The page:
"We don't charge people for making a mistake or doing something foolish," Bruce Castor, who is running for his old job as Montgomery County, Pennsylvania district attorney, told reporters in 2014 when explaining why he did not charge Cosby in 2005

By Nicole Weisensee Egan
Updated October 20, 2015 02:05 PM
Credit: Matt Rourke/AP;Ron Bull/Toronto Star/ZUMA Press

The opponent of Bruce Castor, the former district attorney in Montgomery County, Pennsylvania, who is running again for his old job, has launched a television ad criticizing Castor for not prosecuting Bill Cosby in 2005.

The new 30-second television ad, from candidate Kevin Steele, is entitled “Tough.” It is currently airing in the Philadelphia market.

In the ad, Steele, currently Montgomery County’s first assistant district attorney, boasts of his office’s “98 percent conviction rate” and the “tough sentences for sexual predators” he has purportedly earned in his present position.

The ad then refers to Castor as “the former DA who refused to prosecute Bill Cosby,” and uses Castors own words against him by citing comments he has made to various news outlets about the case: “In Pennsylvania, we charge people for criminal conduct,” he told Bloomberg Politics in November 2014. “We don’t charge people for making a mistake or doing something foolish.”

Castor, now a Montgomery County commissioner, did not respond to a request for comment about the ad. Neither did Cosby’s attorney, Monique Pressley. Cosby’s other lawyer, Marty Singer, has denied all allegations of sexual assault against Cosby, saying in a statement last November that claims “about alleged decades-old events are becoming increasingly ridiculous.”

In February 2005, Castor announced he was not filing charges against Cosby for allegedly drugging and sexually assaulting former Temple employee Andrea Constand, citing “insufficient credible and admissible evidence,” even though nearly a dozen women had come forward to support her story.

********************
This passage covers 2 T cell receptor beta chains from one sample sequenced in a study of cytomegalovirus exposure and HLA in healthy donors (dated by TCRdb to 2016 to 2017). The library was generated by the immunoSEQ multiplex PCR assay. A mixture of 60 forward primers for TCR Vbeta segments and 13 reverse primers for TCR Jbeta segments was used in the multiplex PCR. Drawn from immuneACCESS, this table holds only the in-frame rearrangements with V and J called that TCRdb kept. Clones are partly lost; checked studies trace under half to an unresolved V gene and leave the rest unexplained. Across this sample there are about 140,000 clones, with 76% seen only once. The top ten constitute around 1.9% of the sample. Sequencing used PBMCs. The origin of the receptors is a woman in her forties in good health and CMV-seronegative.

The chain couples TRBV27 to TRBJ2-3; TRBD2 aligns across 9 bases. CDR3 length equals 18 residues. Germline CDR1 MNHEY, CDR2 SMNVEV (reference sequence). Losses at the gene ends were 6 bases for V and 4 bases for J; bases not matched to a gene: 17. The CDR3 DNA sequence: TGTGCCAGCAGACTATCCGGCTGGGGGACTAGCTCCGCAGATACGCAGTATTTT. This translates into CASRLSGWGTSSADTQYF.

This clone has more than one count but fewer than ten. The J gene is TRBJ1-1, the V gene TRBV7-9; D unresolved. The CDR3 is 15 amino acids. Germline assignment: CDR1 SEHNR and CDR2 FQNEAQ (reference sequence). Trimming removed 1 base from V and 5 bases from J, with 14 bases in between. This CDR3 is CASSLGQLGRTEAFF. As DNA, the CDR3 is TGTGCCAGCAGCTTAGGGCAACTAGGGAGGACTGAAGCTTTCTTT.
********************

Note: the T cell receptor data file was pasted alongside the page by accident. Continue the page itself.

Constand’s attorneys had said they had physical evidence to support the claims of one of those women.

Steele has not yet said what he would do with the case should he win the election, even while emphasizing in the ad that he doesn’t think Castor did enough when he had the chance the first time.

“Many more victims came forward,” the narrator says, “and Castor admitted he could have used their testimony against Cosby.” But Castor “didn’t even try,” the narrator adds.

“Bruce Castor is not looking out for the victims,” the ad concludes.

Last month, Constand’s attorneys from 2005, Dolores Troiani and her former law partner Bebe Kivitz, blasted Castor for comments he made about the case on his Twitter and Facebook pages.

In the posts, Castor linked to a Sept. 14, 2015 article in The Philadelphia Inquirer which noted that the statute of limitations for Constand’s case isn’t up until January 2016 and wrote: “Cosby victim told police much different than she told the court in her lawsuit. First I saw that in a story. Troublesome for the good guys. Not good.”

Troiani Kivitz immediately fired off an “open letter” to Castor demanding an apology and a retraction from the former prosecutor.

“The tweet can only be viewed as a defamatory comment as to the character of our client,” they wrote, according to a copy of the letter obtained by PEOPLE. “It appears that it is your intention to create an issue regarding our client’s credibility.”

Castor told the Inquirer he would not apologize to Constand.

“I don’t apologize for making decisions based upon the law and the evidence,” he told the paper. “Do I wish that there was evidence [in 2005] that would have supported the arrest of Cosby? Yeah.”